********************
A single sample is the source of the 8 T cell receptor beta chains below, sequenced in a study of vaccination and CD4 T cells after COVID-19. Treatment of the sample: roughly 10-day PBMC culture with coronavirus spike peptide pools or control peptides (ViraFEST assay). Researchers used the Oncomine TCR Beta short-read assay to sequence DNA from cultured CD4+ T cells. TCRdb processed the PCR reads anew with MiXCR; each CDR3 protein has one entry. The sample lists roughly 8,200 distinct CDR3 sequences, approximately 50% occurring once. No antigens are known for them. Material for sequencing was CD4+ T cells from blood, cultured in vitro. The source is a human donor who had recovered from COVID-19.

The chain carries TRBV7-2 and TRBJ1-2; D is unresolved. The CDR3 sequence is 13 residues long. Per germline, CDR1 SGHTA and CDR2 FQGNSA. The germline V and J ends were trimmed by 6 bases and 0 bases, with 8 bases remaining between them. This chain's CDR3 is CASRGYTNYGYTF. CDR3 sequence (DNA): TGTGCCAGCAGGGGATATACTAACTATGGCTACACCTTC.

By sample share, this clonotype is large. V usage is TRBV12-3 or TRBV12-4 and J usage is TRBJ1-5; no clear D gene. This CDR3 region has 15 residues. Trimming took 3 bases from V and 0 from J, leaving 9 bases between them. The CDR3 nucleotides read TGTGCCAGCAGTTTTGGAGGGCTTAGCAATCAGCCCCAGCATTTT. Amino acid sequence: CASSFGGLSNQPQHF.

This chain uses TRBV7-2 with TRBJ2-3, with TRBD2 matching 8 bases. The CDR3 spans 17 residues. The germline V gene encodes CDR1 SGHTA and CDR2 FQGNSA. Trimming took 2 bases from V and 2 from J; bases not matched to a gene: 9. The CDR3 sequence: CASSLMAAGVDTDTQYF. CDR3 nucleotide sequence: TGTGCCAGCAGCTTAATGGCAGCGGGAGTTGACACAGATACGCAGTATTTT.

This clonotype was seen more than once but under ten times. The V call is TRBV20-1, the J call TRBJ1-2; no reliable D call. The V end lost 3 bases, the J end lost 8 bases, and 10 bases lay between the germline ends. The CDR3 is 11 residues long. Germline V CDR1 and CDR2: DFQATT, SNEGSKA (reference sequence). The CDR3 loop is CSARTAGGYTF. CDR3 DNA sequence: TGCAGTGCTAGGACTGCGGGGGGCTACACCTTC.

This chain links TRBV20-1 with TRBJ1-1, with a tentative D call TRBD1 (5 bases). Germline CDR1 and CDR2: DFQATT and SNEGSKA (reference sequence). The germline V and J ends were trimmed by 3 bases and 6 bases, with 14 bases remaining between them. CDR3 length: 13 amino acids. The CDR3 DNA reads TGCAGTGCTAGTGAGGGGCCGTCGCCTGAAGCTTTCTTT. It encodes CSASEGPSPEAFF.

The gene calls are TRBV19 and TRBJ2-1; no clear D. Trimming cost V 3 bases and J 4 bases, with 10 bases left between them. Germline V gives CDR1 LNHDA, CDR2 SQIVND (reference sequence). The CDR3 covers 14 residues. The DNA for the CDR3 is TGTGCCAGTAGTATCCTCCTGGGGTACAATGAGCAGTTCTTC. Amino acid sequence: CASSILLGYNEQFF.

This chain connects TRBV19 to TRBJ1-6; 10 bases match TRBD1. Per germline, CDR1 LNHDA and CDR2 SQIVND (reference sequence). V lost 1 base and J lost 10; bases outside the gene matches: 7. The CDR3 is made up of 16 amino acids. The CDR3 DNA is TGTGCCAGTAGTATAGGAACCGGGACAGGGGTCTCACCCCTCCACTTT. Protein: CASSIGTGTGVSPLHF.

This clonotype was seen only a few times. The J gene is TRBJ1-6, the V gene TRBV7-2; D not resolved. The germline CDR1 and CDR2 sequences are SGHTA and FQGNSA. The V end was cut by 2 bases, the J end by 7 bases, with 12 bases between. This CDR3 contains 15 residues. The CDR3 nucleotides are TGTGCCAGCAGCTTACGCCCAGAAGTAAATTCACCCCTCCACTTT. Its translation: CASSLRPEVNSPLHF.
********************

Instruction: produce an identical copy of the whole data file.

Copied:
A single sample is the source of the 8 T cell receptor beta chains below, sequenced in a study of vaccination and CD4 T cells after COVID-19. Treatment of the sample: roughly 10-day PBMC culture with coronavirus spike peptide pools or control peptides (ViraFEST assay). Researchers used the Oncomine TCR Beta short-read assay to sequence DNA from cultured CD4+ T cells. TCRdb processed the PCR reads anew with MiXCR; each CDR3 protein has one entry. The sample lists roughly 8,200 distinct CDR3 sequences, approximately 50% occurring once. No antigens are known for them. Material for sequencing was CD4+ T cells from blood, cultured in vitro. The source is a human donor who had recovered from COVID-19.

The chain carries TRBV7-2 and TRBJ1-2; D is unresolved. The CDR3 sequence is 13 residues long. Per germline, CDR1 SGHTA and CDR2 FQGNSA. The germline V and J ends were trimmed by 6 bases and 0 bases, with 8 bases remaining between them. This chain's CDR3 is CASRGYTNYGYTF. CDR3 sequence (DNA): TGTGCCAGCAGGGGATATACTAACTATGGCTACACCTTC.

By sample share, this clonotype is large. V usage is TRBV12-3 or TRBV12-4 and J usage is TRBJ1-5; no clear D gene. This CDR3 region has 15 residues. Trimming took 3 bases from V and 0 from J, leaving 9 bases between them. The CDR3 nucleotides read TGTGCCAGCAGTTTTGGAGGGCTTAGCAATCAGCCCCAGCATTTT. Amino acid sequence: CASSFGGLSNQPQHF.

This chain uses TRBV7-2 with TRBJ2-3, with TRBD2 matching 8 bases. The CDR3 spans 17 residues. The germline V gene encodes CDR1 SGHTA and CDR2 FQGNSA. Trimming took 2 bases from V and 2 from J; bases not matched to a gene: 9. The CDR3 sequence: CASSLMAAGVDTDTQYF. CDR3 nucleotide sequence: TGTGCCAGCAGCTTAATGGCAGCGGGAGTTGACACAGATACGCAGTATTTT.

This clonotype was seen more than once but under ten times. The V call is TRBV20-1, the J call TRBJ1-2; no reliable D call. The V end lost 3 bases, the J end lost 8 bases, and 10 bases lay between the germline ends. The CDR3 is 11 residues long. Germline V CDR1 and CDR2: DFQATT, SNEGSKA (reference sequence). The CDR3 loop is CSARTAGGYTF. CDR3 DNA sequence: TGCAGTGCTAGGACTGCGGGGGGCTACACCTTC.

This chain links TRBV20-1 with TRBJ1-1, with a tentative D call TRBD1 (5 bases). Germline CDR1 and CDR2: DFQATT and SNEGSKA (reference sequence). The germline V and J ends were trimmed by 3 bases and 6 bases, with 14 bases remaining between them. CDR3 length: 13 amino acids. The CDR3 DNA reads TGCAGTGCTAGTGAGGGGCCGTCGCCTGAAGCTTTCTTT. It encodes CSASEGPSPEAFF.

The gene calls are TRBV19 and TRBJ2-1; no clear D. Trimming cost V 3 bases and J 4 bases, with 10 bases left between them. Germline V gives CDR1 LNHDA, CDR2 SQIVND (reference sequence). The CDR3 covers 14 residues. The DNA for the CDR3 is TGTGCCAGTAGTATCCTCCTGGGGTACAATGAGCAGTTCTTC. Amino acid sequence: CASSILLGYNEQFF.

This chain connects TRBV19 to TRBJ1-6; 10 bases match TRBD1. Per germline, CDR1 LNHDA and CDR2 SQIVND (reference sequence). V lost 1 base and J lost 10; bases outside the gene matches: 7. The CDR3 is made up of 16 amino acids. The CDR3 DNA is TGTGCCAGTAGTATAGGAACCGGGACAGGGGTCTCACCCCTCCACTTT. Protein: CASSIGTGTGVSPLHF.

This clonotype was seen only a few times. The J gene is TRBJ1-6, the V gene TRBV7-2; D not resolved. The germline CDR1 and CDR2 sequences are SGHTA and FQGNSA. The V end was cut by 2 bases, the J end by 7 bases, with 12 bases between. This CDR3 contains 15 residues. The CDR3 nucleotides are TGTGCCAGCAGCTTACGCCCAGAAGTAAATTCACCCCTCCACTTT. Its translation: CASSLRPEVNSPLHF.